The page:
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There is a Synchroblog on summer reading today.

http://synchroblog.wordpress.com/

Perhaps you could submit this post. The concept of "Summer Reading" was meaningless to me until a read it, but it's too late to rewrite my own contribution now. Just give your name, URL of the post and post title in a comment on the blog at the link above.

Ευχαριστώ, πάρα πολύ! Ευλογείτε, Father Jonathan.

Well, Ευχαριστώ. Actually, you're the one traveling, so bon voyage.

I do not qualify my recommendation of your good work: it stands openhanded and without reserve. Poetry is hard, made more difficult by attempts that think the work is easy.

You are not in that easy camp. Without sounding too unctuous, I would say you've achieved a tone that outstrips anything original one might read in these pages. Neither tendentious nor tedious, belabored nor beleaguered, your sticherij manage to articulate depth of spirit in simple speech and direct (to refer, somewhat, to Barzun).

With seeming ease, Mr. Cairns, you speak of hard things.

And that is a good thing.

In any case, καλό ταξίδι, my brothers. Good journey. Hope you find the sort of work you imagine, or, better yet, that you'll find the occasion to write it. I and many others, will be pleased to read it, though some one or two may see your work as an opportunity to wish for something else.

Yes, poetry read aloud is the only proper preparation for writing. Thank you for that.

English is a hard language to translate into (pardon the dangling preposition). The main reason is that the lack of syntactical endings removes a whole category of possible rhymes.

Take, for example, the near impossibility of translating, intact, Dante's terza rima scheme into English. Dorothy Sayers attempted this and died in the attempt (her friend Barbara Reynolds completed the task). The success of this attempt was mixed, at best.

Sayers' translation was my first, so I grew accustomed to some of this superior intellect's awkward phrases, that had been contrived roughly to fit the scheme. I much prefer the translation by Anthony Esolen.

English is also difficult because of its mongrel nature. It seems as though everyone has contributed their stuff to the English language, and I like this: but this does not help the translator.

Nothing helps the translator much: in fact, he or she should be ready for the acrimony of sophomore intellectuals -- and there is no counting this sorry crew. The translator even has scary warning poems thrown at him.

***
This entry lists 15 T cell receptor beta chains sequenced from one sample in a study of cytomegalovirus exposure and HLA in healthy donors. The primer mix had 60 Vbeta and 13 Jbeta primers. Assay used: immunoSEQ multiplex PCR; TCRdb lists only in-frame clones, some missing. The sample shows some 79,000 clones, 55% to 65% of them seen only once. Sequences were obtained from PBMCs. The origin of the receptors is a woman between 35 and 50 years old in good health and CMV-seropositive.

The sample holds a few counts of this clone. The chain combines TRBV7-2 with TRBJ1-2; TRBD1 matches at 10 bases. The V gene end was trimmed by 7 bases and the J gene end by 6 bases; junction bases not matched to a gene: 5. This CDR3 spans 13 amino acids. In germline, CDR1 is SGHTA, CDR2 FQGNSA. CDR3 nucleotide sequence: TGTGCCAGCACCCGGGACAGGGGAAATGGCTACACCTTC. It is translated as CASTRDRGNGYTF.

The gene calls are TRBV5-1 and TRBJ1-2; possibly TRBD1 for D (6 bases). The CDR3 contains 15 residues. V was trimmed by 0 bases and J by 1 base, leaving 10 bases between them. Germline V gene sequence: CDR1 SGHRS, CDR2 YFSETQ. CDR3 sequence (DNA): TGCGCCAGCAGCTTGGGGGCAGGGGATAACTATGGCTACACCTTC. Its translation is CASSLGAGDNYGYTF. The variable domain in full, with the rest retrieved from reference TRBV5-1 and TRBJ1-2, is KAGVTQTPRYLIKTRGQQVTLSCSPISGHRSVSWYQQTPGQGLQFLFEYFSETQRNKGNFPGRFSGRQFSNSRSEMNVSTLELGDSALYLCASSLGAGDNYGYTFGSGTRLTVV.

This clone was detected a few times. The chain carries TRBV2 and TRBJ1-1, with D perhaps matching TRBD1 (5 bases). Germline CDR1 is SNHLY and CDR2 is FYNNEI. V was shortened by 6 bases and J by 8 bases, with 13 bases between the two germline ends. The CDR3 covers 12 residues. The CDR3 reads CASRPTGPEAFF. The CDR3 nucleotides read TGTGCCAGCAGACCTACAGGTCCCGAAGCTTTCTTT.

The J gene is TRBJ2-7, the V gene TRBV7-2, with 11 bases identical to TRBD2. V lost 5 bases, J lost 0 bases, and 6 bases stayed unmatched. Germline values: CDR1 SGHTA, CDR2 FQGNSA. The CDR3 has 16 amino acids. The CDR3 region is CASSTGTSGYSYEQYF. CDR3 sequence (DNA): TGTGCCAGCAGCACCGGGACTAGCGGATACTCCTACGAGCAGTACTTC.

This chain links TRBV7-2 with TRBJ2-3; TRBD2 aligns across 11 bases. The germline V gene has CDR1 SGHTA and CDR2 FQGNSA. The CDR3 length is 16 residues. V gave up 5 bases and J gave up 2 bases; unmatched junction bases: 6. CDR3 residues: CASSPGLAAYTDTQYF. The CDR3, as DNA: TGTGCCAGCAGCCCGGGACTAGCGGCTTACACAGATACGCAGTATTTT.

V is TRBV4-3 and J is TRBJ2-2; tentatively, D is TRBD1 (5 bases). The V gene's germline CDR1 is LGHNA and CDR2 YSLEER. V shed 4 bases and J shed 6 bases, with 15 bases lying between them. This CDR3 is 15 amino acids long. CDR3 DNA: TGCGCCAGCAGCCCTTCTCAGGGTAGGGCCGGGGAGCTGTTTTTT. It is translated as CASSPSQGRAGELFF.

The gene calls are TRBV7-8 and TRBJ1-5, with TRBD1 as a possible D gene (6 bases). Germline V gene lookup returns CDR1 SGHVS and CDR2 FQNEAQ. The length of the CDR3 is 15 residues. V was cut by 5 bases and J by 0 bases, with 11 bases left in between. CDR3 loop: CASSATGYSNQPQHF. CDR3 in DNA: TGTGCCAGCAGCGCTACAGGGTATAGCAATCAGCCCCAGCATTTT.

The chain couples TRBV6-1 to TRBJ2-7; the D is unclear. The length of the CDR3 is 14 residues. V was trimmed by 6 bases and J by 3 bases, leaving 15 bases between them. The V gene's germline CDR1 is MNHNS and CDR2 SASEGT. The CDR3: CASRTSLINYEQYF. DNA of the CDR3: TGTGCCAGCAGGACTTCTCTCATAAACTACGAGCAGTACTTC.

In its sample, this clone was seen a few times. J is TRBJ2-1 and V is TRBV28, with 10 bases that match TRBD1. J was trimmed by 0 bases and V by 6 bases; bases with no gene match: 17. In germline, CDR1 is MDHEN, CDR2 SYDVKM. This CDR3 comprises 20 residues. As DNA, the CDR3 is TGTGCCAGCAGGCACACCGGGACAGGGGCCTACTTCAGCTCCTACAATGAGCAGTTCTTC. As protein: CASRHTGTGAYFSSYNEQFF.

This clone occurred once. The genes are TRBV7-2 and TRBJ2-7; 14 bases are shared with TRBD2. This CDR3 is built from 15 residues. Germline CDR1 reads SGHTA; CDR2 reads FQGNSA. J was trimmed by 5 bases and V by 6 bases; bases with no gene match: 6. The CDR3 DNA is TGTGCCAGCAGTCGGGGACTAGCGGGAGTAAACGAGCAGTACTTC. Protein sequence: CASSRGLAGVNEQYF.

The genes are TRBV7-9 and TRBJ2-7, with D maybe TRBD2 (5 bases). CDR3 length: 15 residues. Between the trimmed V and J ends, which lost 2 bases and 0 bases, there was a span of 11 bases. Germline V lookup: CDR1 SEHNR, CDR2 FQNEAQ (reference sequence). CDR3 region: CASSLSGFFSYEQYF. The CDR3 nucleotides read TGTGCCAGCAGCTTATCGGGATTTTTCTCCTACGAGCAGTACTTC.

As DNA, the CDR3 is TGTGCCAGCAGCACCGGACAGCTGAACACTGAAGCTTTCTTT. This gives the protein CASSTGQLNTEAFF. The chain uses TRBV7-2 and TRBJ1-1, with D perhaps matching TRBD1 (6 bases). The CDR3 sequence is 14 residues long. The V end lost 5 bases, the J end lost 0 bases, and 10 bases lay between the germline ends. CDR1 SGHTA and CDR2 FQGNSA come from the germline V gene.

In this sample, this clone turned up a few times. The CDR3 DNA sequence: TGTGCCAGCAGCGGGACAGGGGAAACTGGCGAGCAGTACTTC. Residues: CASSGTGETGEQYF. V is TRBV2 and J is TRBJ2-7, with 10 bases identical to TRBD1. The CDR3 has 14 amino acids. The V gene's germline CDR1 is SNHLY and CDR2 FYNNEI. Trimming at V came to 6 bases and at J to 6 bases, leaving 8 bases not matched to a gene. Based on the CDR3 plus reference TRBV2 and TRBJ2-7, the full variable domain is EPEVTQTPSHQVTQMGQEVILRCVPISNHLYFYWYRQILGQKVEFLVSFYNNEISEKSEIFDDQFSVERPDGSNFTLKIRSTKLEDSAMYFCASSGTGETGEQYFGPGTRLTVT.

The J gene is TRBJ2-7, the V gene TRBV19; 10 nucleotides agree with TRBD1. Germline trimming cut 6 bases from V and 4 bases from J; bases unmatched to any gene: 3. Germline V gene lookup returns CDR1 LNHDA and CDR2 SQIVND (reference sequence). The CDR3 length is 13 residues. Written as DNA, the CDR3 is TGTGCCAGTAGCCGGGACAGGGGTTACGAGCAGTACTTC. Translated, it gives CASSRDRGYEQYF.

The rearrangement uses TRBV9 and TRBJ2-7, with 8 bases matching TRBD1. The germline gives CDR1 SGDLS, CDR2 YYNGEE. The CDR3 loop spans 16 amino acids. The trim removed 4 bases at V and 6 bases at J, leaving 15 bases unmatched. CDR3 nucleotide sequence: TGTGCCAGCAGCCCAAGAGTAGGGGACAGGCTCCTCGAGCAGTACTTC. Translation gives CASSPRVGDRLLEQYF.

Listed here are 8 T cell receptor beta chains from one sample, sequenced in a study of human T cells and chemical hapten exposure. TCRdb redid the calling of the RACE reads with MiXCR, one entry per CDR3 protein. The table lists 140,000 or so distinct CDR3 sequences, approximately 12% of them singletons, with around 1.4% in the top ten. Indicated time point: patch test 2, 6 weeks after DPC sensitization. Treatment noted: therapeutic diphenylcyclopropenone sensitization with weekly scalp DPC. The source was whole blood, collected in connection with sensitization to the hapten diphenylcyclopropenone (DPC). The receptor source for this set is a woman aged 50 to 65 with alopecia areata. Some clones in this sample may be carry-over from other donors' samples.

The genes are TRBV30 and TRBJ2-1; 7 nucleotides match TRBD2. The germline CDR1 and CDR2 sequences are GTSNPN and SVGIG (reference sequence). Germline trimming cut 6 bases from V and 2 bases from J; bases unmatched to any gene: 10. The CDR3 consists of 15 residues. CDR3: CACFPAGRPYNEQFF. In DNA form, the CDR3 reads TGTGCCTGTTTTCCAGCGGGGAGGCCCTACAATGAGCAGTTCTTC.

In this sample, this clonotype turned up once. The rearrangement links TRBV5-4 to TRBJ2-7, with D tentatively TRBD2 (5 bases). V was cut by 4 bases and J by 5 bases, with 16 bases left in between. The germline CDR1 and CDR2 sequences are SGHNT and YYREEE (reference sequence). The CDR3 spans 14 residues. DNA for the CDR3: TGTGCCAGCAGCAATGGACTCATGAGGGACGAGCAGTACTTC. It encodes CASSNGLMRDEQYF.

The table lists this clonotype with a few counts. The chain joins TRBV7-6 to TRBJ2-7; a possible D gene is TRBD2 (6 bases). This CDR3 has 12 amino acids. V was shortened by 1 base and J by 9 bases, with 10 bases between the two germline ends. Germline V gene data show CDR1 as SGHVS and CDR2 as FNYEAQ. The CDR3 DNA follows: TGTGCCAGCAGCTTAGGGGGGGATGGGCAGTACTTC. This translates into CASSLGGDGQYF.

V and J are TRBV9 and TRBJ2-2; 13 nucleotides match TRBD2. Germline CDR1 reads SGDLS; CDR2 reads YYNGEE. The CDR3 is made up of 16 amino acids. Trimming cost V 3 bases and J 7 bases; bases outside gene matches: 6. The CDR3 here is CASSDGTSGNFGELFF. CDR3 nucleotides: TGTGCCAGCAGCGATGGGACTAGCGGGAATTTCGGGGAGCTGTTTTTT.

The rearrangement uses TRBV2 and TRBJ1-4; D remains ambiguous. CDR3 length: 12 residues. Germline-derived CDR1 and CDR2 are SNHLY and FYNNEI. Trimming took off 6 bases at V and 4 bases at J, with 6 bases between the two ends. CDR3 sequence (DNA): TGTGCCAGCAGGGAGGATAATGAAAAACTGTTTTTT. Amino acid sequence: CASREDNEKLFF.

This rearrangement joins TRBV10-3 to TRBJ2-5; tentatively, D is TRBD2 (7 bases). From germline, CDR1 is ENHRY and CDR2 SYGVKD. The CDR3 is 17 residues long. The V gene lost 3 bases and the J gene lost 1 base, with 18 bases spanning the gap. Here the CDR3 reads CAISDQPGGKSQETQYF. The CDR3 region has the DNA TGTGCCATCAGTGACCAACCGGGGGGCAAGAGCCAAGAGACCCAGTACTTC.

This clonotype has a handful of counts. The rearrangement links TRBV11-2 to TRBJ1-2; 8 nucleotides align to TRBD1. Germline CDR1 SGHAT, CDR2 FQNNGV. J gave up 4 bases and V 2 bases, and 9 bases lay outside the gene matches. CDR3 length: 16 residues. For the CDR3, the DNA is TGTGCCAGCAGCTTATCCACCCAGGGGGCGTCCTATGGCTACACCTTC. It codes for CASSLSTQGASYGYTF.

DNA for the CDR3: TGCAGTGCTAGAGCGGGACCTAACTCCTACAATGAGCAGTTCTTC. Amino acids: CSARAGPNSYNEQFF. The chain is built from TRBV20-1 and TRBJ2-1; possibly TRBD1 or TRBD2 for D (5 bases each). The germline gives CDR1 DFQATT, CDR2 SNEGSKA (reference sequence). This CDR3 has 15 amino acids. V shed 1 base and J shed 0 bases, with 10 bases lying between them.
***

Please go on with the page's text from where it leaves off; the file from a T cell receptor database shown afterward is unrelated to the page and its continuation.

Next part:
Here's an example from Osip Mandelstam (translated by the worthy Christian Wiman):

Forget it. Don't tempt yourself with tongues
Whose blood is not your own.
Better to bite a light bulb, eat an urn.

Ah yes. "Better to bite a light bulb" -- an effective metaphor, I think.

The problem is that in Orthodoxy, one just cannot "forget it." Translation must be done.

I just wish that liturgical translators would read a lot more Homer and Pindar in the original speech.

My gateway to Christianity, and ultimately Orthodoxy, was William Blake (and Milton too). One thing that impressed me was that most of the great Orthodox theologians were great poets too. Unfortunately many hymns suffer more than necessary in English translation because not all of our translators understand how poetry should sound.

Poetry is and should be difficult. Some people say that the making of poems should be even more difficult than is usually thought, mainly because there is so much free verse but so little blank verse (and other verse with meter).

One of the reasons why I like Wilbur so much is because he is one of the few contemporary greats who writes metrically.

I admire Mr. Cairns' offerings to a point. I give him palms for courage, at the very least. One must acknowledge that he gave up a post at Seattle Pacific for Erato's sake. My niece goes there now, and I regret that she didn't get to study under him.

But he's so very subjective, making poems out of intrapsychic phenomena, mining stuff of the material world for metaphorical material. I'm not sure if this is what is intended for symbolism. That is why I could not endorse him as an Orthodox American poet, in the manner I described above.

David, I suggest that you keep reading good poetry out loud for the sound and sense, even Scott's, even the Bard's, but especially Eliot's and Auden's.

I have tried to write poetry. More importantly I have tried to find some tutoring in the art. Few people read and still fewer write, and of them none seeks an apprentice. I have never found Scott Cairns poetry of interest, but his reputation is existent so I've inquired on a couple of occasions. He, apparently, does not answer emails (he wouldn't be the only Orthodox semi-known person who has taken up this particular asceticism). I shall have to continue on in self-tutelage. Perhaps when I am old, I'll write something worth reading, as you properly say, aloud.

Not on this list, obviously, mainly because my copies are still languishing on your bookshelf.

Where is Flannery O'Connor? Orhan Pamuk?

Thank you, Maqda, for this link. I did not know this service existed. Permit me this opportunity to advertise, again, the fact that this is Knox's best work, and that Knox is quite simply the best -- in not a few categories.

Let Dons Delight: http://hdl.handle.net/2027/mdp.39015000625031
via worldcat.org

I look forward to adding these titles to my reading list.

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